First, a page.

Heavy truck-bodies are being fabricated in garages in Katwe, Kisenyi and Bwaise, following no particular parameters or regulations.
Peter Kimalen, the Deputy Officer in Charge of the Police Vehicle Inspection Unit, says that unqualified people are building truck bodies and these trucks are a danger on the roads.
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Kimalen says that simple mechanics and wielders are doing the work of engineers and car designers. He says that such people can't determine the truck's centre of gravity or engine power and are likely to design trucks which cannot balance on the road.
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Kimalen says that when the Certificate of Fitness was suspended in 1998, all manner of vehicles can now get on the road without pre-inspection.
Richard Kamya, a wielder in Katwe, says that he has been building truck-bodies for the last 10 years. He admits that his experience has purely been accumulated on the job. Kamya says that he always makes reference to trucks that he has seen before, to determine the dimensions of a truck-body.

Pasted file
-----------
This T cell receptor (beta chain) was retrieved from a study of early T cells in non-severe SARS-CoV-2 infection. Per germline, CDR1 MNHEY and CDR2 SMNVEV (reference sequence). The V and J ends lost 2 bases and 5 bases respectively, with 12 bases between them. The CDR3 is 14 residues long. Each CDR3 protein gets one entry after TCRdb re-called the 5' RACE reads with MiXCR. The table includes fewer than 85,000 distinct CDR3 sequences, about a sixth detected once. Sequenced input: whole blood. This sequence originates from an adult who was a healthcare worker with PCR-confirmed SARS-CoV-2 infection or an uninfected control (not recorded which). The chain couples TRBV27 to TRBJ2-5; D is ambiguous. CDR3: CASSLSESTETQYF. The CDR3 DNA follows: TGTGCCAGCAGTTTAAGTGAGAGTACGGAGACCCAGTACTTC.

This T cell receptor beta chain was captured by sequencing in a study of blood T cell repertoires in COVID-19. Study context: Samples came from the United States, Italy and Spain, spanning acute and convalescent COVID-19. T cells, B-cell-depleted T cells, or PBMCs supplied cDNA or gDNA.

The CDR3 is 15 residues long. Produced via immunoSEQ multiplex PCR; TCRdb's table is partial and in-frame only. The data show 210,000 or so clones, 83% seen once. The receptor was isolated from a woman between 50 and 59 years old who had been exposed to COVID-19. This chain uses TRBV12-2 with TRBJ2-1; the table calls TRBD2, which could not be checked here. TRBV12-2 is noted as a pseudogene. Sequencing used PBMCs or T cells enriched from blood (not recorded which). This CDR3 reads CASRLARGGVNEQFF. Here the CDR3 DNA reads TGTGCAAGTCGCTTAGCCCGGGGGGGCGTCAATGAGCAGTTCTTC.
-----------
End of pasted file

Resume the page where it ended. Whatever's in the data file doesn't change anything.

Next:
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Kimalen explains that whenever such trucks are brought to him for inspection, he looks at the log book, to ascertain the engine power, the designated weight the truck is manufactured to carry and compares them with the weight the truck is actually carrying. He adds that if a truck doesn't meet the standards, it is de-registered.
The inspection unit doesn't have any clear parameters on what kind of standards these vehicles should meet.
Patrick Ssekitoleko, the Head of Quality Assurance at the Uganda National Bureau of Standards (UNBS), admits that there is no clear standard under which such work is regulated.
He says however that starting November 1st, all vehicles will be inspected before they get into the country, and even those assembled here will be subjected to inspection before they are licensed.